How Club chair sees new role

18 January 2002

How Club chair sees new role

Chris Older is the new chairman of The

Farmers Club. Tim Relf meets him

"ITS a great honour for an ordinary sort of farmer like me to become chairman of such an organisation," says Chris.

He joined the club in the early 1960s – but was already long-since familiar with it. His father had been a member "since the year dot" and Chris, then a student, saw joining as an ideal way of meeting like-minded people.

For some time, Chris has been keen to "put something back" into the club but becoming chairman hasnt, he insists, been a long-standing ambition. "It just happened," he says, then adds self-deprecatingly: "They say sediment percolates to the top!"

&#42 Meet and mix

Now, nearly 40 years after joining, he still thinks one of the main benefits is the interaction with other members. Its a great place to meet – and mix – with people, both for business and socially. "Its an extremely good base for people to – to put it in modern terms – network," says Chris. "You can rub shoulders with the leaders of the industry."

Its also a great base in London, with meeting rooms, bedrooms and a restaurant. And others obviously agree, with more than 30% of the clubs 5800 members using the facilities last year.

Improvements were also made in 2001, with five new bedrooms opened and the kitchen facilities overhauled at a cost of £500,000.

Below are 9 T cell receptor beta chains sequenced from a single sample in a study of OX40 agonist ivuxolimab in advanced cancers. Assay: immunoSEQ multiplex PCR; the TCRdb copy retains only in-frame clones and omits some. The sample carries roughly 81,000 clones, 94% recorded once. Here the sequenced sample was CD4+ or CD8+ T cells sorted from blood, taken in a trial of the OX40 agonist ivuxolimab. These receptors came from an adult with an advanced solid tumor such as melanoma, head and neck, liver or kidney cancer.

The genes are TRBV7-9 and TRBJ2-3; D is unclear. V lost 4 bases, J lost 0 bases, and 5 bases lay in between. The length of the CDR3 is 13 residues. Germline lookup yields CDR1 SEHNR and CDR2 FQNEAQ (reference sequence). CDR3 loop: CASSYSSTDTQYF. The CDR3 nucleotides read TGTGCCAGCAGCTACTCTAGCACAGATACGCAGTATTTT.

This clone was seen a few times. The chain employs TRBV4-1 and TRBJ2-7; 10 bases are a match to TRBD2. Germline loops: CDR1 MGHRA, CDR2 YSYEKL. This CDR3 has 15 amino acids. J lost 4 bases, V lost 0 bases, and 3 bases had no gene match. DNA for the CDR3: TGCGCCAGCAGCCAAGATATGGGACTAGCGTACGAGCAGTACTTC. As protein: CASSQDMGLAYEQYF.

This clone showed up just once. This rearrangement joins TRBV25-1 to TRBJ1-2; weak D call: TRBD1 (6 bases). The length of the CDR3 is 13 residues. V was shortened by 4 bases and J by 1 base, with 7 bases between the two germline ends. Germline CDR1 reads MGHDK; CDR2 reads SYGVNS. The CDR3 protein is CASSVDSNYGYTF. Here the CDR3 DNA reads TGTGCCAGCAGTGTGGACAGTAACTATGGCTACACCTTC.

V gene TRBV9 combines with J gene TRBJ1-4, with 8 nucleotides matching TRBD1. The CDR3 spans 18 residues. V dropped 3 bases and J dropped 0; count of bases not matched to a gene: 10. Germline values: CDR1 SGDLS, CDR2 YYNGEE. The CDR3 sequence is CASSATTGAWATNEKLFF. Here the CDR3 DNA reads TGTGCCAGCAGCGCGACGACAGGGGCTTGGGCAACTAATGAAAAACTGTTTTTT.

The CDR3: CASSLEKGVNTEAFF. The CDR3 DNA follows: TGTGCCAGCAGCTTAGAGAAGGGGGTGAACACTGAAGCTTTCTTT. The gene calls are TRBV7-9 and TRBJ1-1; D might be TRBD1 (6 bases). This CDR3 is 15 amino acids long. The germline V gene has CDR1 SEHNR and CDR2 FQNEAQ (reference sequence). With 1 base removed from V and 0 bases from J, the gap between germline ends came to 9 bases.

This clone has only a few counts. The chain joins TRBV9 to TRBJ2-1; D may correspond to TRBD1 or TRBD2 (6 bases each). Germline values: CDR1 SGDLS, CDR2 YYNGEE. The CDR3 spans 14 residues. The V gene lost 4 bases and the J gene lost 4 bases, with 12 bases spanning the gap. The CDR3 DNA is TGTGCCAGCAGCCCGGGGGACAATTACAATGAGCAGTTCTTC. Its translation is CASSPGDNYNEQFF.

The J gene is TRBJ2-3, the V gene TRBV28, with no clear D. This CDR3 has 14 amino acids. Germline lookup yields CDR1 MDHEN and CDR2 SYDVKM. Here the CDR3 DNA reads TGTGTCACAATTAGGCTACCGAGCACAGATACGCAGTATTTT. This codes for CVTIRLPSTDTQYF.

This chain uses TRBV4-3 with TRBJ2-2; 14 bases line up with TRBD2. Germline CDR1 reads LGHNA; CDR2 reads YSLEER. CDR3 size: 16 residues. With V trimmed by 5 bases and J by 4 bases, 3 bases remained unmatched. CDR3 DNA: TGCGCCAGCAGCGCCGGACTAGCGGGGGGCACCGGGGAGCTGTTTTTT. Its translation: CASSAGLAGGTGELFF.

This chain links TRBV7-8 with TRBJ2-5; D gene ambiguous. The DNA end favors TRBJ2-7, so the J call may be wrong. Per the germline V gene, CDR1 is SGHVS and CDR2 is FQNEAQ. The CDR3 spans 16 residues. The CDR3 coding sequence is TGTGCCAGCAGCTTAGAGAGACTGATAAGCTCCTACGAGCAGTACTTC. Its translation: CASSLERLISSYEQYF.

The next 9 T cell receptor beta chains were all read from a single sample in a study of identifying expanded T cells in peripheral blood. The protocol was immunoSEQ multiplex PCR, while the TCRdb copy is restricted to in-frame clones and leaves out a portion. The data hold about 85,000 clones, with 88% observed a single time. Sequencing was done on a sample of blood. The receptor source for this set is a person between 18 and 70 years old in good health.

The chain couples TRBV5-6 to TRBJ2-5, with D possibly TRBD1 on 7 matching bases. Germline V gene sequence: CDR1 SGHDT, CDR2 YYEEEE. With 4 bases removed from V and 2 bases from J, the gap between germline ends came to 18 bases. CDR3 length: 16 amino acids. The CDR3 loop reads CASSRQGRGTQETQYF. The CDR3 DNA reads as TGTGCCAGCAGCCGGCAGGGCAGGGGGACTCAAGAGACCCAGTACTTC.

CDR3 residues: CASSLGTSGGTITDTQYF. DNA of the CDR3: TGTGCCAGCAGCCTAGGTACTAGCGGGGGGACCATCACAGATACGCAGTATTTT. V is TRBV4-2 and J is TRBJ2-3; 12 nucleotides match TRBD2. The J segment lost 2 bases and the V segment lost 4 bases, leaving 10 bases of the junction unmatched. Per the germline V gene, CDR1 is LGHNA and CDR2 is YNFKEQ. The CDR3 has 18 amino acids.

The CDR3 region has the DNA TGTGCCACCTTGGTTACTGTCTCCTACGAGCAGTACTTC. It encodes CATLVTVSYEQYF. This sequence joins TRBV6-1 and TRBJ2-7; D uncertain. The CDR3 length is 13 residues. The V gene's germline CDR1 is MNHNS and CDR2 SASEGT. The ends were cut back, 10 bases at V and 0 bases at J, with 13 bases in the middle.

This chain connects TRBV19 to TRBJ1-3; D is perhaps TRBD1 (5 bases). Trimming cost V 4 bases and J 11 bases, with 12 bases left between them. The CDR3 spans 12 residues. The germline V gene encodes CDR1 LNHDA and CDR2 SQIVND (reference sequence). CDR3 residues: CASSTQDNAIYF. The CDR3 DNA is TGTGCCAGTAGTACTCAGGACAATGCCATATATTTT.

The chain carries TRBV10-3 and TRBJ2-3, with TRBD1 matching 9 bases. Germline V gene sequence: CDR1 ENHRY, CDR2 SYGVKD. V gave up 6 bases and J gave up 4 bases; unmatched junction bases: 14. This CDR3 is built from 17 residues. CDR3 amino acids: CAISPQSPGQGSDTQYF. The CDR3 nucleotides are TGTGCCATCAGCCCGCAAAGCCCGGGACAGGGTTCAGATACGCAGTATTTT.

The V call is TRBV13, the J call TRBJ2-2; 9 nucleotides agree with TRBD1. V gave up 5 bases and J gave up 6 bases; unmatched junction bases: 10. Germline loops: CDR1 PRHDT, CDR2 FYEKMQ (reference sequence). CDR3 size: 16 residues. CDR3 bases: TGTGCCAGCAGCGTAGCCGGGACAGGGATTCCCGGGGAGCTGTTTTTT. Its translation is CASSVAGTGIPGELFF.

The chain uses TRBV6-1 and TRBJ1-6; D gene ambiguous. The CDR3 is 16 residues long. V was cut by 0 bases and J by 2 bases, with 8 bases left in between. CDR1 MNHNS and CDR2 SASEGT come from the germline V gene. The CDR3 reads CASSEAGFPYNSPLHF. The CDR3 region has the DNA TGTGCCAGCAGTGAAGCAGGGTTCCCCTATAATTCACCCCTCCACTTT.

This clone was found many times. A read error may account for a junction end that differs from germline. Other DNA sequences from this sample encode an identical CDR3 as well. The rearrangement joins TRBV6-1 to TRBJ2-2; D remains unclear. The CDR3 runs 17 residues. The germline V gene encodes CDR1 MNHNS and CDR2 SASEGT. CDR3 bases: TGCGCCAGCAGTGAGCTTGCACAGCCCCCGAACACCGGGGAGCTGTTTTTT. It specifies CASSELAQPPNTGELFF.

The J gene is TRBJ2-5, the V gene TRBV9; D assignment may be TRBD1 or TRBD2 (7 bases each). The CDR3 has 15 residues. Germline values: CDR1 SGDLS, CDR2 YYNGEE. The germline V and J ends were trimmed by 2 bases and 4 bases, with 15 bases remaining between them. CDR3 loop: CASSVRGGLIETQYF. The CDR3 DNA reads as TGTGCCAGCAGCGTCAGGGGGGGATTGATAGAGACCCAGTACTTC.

&#42 Busy year

"Weve just had an extremely busy year at the club – a year of consolidation is now required," says Chris. "I hope to be able to consolidate the club in the next year and continue it as a well-respected, responsible organisation within agriculture and the rural scene."

Itll be a year when presenting a positive message to the farming industry and trying to help point the way to recovery are crucial. Getting more young members is another aim. "We want to get more of the younger people in the industry joining the under-30s section."

The cost of joining is not, he reckons, preclusive to young people. Its more an issue of time. "Students will always plead poverty – I know I did! More and more people are choosing other careers and those in the industry have not got time to devote to matters that take them away from the farm. Every person now working on a farm is crucial."

Chriss own farming business is a 664ha (1640-acre) arable unit in the Ashford area of east Kent and on Romney Marsh. Though he lives with his wife, Judy, at nearby Aldington, Chriss nephew looks after the day-to-day running of the place.

"Farmings what I always wanted to do," says Chris. "It was either farming or the Army – and having grown up on a farm, I was never really in a lot of doubt."

&#42 Other posts

Hes also chairman of Wye Rural Museum at Brook and, as a trustee of the Nuffield Farming Scholarship Trust, is involved in organising the International Conference in France in June 2002. "I did a scholarship in 1989. I always wanted to do it."

But its not just through his farming that Chris has become so familiar with – and fond of – the Kent countryside. He enjoys walking and sailing around the north Kent coast. "Ive got a small trimaran – it goes like hell."

And as for travelling up to London more often on Farmers Club business, well, hes got mixed feelings about that. "I dont so much mind being in London – its the journey that puts me off. Its being at the behest of Railtrack that worries me!"

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